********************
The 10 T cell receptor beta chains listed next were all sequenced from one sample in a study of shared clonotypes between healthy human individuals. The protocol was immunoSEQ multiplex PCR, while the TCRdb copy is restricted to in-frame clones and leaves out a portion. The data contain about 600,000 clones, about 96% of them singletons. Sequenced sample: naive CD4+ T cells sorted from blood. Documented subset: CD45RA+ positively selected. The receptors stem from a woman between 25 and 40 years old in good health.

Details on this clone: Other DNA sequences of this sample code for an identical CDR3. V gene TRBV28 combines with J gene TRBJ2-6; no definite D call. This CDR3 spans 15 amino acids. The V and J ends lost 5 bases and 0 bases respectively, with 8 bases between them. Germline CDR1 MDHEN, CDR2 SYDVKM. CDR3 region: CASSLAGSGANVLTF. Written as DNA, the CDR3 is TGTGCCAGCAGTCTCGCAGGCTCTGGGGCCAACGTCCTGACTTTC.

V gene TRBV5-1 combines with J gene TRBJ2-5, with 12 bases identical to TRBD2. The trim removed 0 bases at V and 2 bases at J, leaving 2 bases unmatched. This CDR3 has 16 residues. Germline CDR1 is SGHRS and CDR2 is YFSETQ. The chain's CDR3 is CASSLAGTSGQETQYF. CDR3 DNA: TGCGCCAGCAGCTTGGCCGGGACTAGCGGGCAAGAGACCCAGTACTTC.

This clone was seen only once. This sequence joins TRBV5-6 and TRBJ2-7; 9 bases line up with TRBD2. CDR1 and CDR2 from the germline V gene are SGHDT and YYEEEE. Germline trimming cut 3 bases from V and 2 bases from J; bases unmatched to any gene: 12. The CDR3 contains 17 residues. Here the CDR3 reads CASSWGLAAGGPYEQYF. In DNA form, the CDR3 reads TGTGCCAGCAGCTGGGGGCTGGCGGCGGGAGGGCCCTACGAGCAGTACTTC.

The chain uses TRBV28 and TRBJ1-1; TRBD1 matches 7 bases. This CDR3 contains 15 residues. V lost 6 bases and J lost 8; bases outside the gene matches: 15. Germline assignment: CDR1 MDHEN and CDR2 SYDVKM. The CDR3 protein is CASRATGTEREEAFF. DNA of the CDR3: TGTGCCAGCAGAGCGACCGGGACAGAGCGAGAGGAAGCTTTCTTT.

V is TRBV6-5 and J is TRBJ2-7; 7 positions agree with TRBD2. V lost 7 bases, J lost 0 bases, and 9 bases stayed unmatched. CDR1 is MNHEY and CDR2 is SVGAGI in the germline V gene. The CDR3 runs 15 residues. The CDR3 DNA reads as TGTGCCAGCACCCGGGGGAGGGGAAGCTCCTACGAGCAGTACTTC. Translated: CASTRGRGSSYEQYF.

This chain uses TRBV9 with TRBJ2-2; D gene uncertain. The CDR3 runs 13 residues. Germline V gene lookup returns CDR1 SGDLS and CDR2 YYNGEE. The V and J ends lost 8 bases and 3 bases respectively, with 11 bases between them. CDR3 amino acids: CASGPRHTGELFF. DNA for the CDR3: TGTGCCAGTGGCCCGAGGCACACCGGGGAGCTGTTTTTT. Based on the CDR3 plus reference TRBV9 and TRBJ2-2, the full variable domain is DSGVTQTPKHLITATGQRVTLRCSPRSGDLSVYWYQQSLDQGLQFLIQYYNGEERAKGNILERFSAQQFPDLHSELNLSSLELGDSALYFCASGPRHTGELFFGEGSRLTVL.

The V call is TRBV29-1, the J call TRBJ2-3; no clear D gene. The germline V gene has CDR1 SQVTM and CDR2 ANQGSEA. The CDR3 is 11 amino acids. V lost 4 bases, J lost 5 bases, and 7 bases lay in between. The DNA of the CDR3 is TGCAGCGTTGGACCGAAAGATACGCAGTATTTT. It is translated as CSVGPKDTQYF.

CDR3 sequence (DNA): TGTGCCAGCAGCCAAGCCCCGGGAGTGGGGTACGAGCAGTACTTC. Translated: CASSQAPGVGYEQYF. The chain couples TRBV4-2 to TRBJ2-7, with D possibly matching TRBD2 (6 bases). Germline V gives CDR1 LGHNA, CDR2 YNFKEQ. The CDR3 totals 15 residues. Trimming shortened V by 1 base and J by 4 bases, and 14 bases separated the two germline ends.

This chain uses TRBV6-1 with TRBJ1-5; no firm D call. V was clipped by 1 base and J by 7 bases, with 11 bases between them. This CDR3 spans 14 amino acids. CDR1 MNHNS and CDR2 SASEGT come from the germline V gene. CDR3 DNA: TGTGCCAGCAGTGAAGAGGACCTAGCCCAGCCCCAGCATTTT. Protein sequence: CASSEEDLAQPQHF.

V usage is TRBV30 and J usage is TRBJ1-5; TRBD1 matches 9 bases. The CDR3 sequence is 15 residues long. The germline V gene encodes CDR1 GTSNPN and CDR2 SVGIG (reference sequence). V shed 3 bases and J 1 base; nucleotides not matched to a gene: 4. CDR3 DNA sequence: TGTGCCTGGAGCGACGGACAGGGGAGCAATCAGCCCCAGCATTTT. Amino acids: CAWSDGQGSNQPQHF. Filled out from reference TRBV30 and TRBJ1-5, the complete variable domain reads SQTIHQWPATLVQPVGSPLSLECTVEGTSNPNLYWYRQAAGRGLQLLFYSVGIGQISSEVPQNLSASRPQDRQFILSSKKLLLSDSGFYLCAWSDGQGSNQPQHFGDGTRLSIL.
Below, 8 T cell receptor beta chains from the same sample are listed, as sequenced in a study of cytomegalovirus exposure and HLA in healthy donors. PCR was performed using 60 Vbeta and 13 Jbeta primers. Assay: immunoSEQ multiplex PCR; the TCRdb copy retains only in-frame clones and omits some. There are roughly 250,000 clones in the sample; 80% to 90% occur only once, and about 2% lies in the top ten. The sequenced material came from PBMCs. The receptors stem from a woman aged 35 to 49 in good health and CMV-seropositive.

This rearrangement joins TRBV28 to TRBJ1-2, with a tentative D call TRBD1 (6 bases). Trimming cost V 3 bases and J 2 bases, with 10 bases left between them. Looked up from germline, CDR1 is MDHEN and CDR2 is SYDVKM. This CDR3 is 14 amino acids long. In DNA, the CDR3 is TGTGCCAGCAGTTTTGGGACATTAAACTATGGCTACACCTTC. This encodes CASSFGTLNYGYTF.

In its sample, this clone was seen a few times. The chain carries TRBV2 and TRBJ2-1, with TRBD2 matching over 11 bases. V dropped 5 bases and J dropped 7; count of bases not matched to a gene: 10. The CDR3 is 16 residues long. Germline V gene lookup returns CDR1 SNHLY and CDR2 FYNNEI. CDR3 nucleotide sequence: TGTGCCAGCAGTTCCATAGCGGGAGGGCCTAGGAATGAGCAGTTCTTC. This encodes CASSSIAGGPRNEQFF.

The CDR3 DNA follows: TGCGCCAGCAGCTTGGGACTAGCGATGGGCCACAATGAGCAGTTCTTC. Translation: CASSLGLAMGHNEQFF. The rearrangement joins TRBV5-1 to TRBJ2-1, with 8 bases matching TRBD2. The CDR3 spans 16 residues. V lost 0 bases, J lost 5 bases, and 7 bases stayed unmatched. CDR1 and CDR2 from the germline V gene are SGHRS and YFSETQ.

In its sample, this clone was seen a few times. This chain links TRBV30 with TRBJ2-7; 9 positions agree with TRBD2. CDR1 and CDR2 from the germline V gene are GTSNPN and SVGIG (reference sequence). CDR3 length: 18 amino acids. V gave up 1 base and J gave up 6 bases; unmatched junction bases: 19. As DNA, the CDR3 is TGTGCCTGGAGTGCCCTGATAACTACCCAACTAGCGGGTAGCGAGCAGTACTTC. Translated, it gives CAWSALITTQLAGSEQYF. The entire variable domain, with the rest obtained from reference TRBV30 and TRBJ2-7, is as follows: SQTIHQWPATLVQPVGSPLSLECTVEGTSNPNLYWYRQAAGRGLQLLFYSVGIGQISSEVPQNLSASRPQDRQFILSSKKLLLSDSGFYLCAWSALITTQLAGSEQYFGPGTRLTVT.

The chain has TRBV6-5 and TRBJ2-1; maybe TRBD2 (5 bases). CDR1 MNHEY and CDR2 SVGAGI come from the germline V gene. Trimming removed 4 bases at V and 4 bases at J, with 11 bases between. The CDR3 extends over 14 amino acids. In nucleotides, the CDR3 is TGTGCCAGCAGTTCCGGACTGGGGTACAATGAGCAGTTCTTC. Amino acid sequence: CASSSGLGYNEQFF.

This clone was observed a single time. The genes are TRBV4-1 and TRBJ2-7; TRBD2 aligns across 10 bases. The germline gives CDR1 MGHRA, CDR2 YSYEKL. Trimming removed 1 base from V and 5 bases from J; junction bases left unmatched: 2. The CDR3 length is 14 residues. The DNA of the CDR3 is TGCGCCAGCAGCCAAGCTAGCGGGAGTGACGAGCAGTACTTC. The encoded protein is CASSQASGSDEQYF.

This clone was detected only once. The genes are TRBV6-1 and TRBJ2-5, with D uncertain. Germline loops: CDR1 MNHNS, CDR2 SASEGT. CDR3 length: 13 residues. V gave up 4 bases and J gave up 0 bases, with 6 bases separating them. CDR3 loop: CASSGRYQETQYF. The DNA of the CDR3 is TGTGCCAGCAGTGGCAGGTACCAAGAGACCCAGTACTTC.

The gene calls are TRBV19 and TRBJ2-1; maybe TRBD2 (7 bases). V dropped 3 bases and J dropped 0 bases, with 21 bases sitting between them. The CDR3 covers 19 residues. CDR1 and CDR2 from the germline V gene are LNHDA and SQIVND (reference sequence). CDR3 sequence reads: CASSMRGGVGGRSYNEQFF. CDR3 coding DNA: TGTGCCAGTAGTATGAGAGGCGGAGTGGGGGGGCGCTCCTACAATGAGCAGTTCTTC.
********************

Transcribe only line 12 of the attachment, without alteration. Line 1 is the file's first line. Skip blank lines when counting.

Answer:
Below, 8 T cell receptor beta chains from the same sample are listed, as sequenced in a study of cytomegalovirus exposure and HLA in healthy donors. PCR was performed using 60 Vbeta and 13 Jbeta primers. Assay: immunoSEQ multiplex PCR; the TCRdb copy retains only in-frame clones and omits some. There are roughly 250,000 clones in the sample; 80% to 90% occur only once, and about 2% lies in the top ten. The sequenced material came from PBMCs. The receptors stem from a woman aged 35 to 49 in good health and CMV-seropositive.